Vitamin A supplementation improves macrophage function and bacterial
clearance during experimental salmonella infection.
Hatchigian EA; Santos JI; Broitman SA; Vitale JJ
Proceddings of the Society of Experimental Biology and Medicine 1989 May;191(1):47-54
The effects of additional but nontoxic amounts of vitamin A on
susceptibility to salmonella infection was studied by comparing rates
of bacterial clearance and phagocytosis. Forty-eight male Lewis rats were
divided into a treatment group receiving a total of 6000 units of vitamin
A palmitate weekly for 5 weeks and a control group was given an equal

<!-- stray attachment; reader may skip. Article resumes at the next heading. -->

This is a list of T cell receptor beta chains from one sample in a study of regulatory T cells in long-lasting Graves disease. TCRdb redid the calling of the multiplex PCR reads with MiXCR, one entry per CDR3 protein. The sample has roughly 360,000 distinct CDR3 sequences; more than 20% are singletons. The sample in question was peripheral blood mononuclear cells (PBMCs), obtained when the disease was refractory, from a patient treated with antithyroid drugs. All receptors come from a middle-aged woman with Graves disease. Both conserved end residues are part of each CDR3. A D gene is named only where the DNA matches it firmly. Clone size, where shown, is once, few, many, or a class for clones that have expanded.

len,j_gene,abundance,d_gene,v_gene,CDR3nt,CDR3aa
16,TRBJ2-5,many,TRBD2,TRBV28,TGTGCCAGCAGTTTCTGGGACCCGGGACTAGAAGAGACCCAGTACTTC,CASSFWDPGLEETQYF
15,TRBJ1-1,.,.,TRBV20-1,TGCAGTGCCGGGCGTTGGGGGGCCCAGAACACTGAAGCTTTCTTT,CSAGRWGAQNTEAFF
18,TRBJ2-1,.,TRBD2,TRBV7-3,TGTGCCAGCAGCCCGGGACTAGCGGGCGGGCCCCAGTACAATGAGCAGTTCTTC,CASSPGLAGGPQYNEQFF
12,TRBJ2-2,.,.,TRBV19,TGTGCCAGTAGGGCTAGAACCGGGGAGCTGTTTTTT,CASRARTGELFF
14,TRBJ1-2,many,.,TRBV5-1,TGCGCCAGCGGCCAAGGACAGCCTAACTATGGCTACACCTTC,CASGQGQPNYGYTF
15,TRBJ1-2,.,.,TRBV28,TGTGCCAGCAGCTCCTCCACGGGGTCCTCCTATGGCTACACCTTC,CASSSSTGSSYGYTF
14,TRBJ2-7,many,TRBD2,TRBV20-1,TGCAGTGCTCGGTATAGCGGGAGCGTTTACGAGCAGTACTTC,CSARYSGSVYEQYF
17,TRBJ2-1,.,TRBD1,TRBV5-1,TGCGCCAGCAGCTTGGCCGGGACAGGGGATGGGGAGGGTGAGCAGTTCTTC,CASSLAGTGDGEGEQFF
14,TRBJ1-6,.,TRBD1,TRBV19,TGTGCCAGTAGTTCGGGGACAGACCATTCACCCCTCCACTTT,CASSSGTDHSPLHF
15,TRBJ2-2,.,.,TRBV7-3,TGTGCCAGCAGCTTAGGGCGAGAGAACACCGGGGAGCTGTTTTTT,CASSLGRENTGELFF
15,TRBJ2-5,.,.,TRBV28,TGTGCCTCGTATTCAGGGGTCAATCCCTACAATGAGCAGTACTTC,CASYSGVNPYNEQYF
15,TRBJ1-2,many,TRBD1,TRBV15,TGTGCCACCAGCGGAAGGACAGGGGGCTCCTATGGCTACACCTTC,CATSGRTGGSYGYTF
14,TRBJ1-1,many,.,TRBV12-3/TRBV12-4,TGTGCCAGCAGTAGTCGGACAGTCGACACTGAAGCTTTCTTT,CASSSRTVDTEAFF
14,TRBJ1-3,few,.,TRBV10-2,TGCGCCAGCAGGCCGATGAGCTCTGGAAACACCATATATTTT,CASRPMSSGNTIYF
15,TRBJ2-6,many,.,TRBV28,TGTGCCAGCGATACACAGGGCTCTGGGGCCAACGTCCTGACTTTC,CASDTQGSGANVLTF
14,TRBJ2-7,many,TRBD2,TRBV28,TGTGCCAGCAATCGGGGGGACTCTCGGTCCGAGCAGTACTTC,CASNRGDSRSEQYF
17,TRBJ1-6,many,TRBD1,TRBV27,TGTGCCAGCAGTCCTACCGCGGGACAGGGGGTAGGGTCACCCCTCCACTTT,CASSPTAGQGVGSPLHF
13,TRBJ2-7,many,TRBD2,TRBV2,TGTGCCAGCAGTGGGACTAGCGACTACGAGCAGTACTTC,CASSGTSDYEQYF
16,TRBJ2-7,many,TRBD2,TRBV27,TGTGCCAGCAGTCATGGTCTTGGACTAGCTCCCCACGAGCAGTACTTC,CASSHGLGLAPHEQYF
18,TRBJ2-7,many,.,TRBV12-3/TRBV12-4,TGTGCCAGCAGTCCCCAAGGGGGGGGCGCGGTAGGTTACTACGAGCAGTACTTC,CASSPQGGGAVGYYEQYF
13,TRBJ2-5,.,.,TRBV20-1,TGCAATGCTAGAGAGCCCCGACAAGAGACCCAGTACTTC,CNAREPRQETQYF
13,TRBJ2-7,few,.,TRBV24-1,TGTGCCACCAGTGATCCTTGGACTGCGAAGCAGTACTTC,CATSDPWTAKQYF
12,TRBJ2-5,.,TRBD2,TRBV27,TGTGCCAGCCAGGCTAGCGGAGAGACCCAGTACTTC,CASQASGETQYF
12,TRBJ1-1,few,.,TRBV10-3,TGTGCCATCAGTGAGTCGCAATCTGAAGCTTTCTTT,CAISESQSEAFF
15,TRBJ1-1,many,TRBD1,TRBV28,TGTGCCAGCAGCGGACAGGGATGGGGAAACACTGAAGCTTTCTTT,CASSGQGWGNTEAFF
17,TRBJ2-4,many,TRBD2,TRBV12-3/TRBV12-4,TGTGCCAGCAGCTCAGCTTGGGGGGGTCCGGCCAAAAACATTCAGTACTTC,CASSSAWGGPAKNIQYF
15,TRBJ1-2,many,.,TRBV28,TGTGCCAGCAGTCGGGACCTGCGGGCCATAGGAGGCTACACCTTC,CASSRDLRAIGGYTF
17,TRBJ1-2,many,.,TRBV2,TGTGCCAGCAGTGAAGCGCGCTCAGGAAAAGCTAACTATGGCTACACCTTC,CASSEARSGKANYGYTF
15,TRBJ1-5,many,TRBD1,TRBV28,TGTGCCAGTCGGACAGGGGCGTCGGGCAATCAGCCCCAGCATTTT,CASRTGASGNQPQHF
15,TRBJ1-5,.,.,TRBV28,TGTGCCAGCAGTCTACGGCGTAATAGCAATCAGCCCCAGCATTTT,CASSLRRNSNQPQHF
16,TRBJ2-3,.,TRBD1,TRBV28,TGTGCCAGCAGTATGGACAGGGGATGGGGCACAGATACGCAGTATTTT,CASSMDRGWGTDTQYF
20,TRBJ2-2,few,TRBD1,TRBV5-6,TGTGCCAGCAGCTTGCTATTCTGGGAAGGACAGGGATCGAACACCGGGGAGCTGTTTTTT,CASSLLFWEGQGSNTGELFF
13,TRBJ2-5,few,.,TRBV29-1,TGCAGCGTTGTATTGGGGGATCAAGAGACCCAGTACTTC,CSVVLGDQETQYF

volume of saline. After completion of the treatment regimen, one-half
from each group were infected intraperitoneally with 10(5) Salmonella
typhimurium; the other half received intraperitoneal injection of saline.
At this time no differences in weight gain were noted and all animals
were sacrificed within 2 weeks. At 72 hr after bacterial challenge, all
saline-treated control animals displayed bacteremia. Cultures of liver
and splenic homogenates were positive in 89 and 100% of infected control
animals vs 0 and 44% for treated animals during the first week of infection.
Kupffer cell, peritoneal, and splenic macrophages of the vitamin A-treated
group had greater phagocytic activity than controls as assessed by the
percentage of cells ingesting yeast particles and by the number of particles
ingested (phagocytic index). These results suggest that vitamin
A in moderate amounts may benefit the host's response to infection by
enhancing phagocytic cell function.